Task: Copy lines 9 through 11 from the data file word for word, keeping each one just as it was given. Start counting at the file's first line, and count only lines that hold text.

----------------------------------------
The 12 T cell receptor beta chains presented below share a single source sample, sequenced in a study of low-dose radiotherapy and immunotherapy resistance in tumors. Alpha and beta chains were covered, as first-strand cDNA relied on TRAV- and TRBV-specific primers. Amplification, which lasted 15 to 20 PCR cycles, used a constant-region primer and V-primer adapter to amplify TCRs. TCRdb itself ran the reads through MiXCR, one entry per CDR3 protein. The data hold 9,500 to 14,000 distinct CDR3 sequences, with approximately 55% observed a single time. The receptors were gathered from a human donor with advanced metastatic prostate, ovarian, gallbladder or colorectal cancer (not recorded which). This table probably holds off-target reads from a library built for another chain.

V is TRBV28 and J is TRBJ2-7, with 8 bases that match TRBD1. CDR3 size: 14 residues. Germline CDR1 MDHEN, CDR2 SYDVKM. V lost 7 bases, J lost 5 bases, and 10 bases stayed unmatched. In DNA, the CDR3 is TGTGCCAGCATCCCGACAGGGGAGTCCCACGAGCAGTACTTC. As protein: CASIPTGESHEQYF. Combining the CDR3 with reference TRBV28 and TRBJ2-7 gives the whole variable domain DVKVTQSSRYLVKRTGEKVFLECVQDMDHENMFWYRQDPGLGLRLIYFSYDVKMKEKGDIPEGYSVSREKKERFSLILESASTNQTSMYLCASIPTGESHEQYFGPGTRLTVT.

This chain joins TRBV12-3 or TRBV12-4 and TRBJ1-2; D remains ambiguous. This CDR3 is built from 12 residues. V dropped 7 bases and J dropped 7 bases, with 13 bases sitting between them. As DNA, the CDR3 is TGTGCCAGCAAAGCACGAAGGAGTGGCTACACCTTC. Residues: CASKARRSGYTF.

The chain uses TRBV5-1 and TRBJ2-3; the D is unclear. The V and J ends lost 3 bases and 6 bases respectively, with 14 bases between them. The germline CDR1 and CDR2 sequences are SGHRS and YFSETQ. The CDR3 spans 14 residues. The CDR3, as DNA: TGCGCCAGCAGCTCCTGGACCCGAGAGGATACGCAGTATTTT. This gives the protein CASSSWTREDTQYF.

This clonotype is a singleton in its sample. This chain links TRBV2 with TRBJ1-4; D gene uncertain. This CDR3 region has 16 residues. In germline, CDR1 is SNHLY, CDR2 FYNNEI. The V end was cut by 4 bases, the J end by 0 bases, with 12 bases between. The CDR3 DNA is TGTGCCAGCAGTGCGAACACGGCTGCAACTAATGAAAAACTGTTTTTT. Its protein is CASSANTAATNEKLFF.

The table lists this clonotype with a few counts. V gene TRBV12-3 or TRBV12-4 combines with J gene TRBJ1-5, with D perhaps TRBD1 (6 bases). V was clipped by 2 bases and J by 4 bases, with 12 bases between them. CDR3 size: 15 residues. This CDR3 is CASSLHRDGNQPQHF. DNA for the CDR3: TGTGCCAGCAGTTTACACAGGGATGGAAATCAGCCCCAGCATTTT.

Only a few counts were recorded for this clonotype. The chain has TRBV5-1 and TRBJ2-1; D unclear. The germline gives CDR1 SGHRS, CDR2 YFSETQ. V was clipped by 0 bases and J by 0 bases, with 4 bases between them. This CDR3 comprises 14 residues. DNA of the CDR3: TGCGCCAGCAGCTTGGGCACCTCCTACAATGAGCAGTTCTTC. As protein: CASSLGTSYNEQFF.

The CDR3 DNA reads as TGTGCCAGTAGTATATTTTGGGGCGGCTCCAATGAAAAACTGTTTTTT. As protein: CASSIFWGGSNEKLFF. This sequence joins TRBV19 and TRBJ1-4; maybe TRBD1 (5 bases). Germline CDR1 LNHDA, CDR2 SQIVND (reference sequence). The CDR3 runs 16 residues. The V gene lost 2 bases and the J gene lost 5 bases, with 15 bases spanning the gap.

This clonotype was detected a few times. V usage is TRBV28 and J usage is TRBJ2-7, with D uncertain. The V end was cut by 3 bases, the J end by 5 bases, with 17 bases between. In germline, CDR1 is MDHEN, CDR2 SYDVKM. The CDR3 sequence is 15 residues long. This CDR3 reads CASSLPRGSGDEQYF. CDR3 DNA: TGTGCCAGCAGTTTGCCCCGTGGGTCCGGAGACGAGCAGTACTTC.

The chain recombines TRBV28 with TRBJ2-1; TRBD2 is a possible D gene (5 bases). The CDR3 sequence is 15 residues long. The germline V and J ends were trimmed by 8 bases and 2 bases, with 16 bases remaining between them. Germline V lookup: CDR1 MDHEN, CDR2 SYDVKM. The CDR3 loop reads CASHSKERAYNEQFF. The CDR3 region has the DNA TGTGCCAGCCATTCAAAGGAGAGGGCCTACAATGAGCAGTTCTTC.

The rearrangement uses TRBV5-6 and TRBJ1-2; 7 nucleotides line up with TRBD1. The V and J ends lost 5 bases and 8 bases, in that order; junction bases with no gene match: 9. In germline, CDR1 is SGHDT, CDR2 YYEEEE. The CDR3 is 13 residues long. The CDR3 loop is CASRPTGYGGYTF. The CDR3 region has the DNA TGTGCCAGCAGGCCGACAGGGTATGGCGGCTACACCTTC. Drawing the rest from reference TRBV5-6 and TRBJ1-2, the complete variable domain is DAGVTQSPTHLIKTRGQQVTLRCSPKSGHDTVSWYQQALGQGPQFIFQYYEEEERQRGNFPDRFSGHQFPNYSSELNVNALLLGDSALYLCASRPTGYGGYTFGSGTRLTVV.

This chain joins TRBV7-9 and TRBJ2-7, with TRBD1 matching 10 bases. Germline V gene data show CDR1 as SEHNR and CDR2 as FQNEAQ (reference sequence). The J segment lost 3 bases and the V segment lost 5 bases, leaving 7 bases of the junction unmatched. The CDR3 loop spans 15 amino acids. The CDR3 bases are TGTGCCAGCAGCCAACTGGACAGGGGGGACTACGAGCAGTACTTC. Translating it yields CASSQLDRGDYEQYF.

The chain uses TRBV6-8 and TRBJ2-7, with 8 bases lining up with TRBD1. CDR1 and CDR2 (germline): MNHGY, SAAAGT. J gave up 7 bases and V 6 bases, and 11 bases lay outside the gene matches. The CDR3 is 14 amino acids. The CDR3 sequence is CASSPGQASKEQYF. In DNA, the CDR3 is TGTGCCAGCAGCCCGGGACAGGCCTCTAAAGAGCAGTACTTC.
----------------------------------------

This clonotype was detected a few times. V usage is TRBV28 and J usage is TRBJ2-7, with D uncertain. The V end was cut by 3 bases, the J end by 5 bases, with 17 bases between. In germline, CDR1 is MDHEN, CDR2 SYDVKM. The CDR3 sequence is 15 residues long. This CDR3 reads CASSLPRGSGDEQYF. CDR3 DNA: TGTGCCAGCAGTTTGCCCCGTGGGTCCGGAGACGAGCAGTACTTC.

The chain recombines TRBV28 with TRBJ2-1; TRBD2 is a possible D gene (5 bases). The CDR3 sequence is 15 residues long. The germline V and J ends were trimmed by 8 bases and 2 bases, with 16 bases remaining between them. Germline V lookup: CDR1 MDHEN, CDR2 SYDVKM. The CDR3 loop reads CASHSKERAYNEQFF. The CDR3 region has the DNA TGTGCCAGCCATTCAAAGGAGAGGGCCTACAATGAGCAGTTCTTC.

The rearrangement uses TRBV5-6 and TRBJ1-2; 7 nucleotides line up with TRBD1. The V and J ends lost 5 bases and 8 bases, in that order; junction bases with no gene match: 9. In germline, CDR1 is SGHDT, CDR2 YYEEEE. The CDR3 is 13 residues long. The CDR3 loop is CASRPTGYGGYTF. The CDR3 region has the DNA TGTGCCAGCAGGCCGACAGGGTATGGCGGCTACACCTTC. Drawing the rest from reference TRBV5-6 and TRBJ1-2, the complete variable domain is DAGVTQSPTHLIKTRGQQVTLRCSPKSGHDTVSWYQQALGQGPQFIFQYYEEEERQRGNFPDRFSGHQFPNYSSELNVNALLLGDSALYLCASRPTGYGGYTFGSGTRLTVV.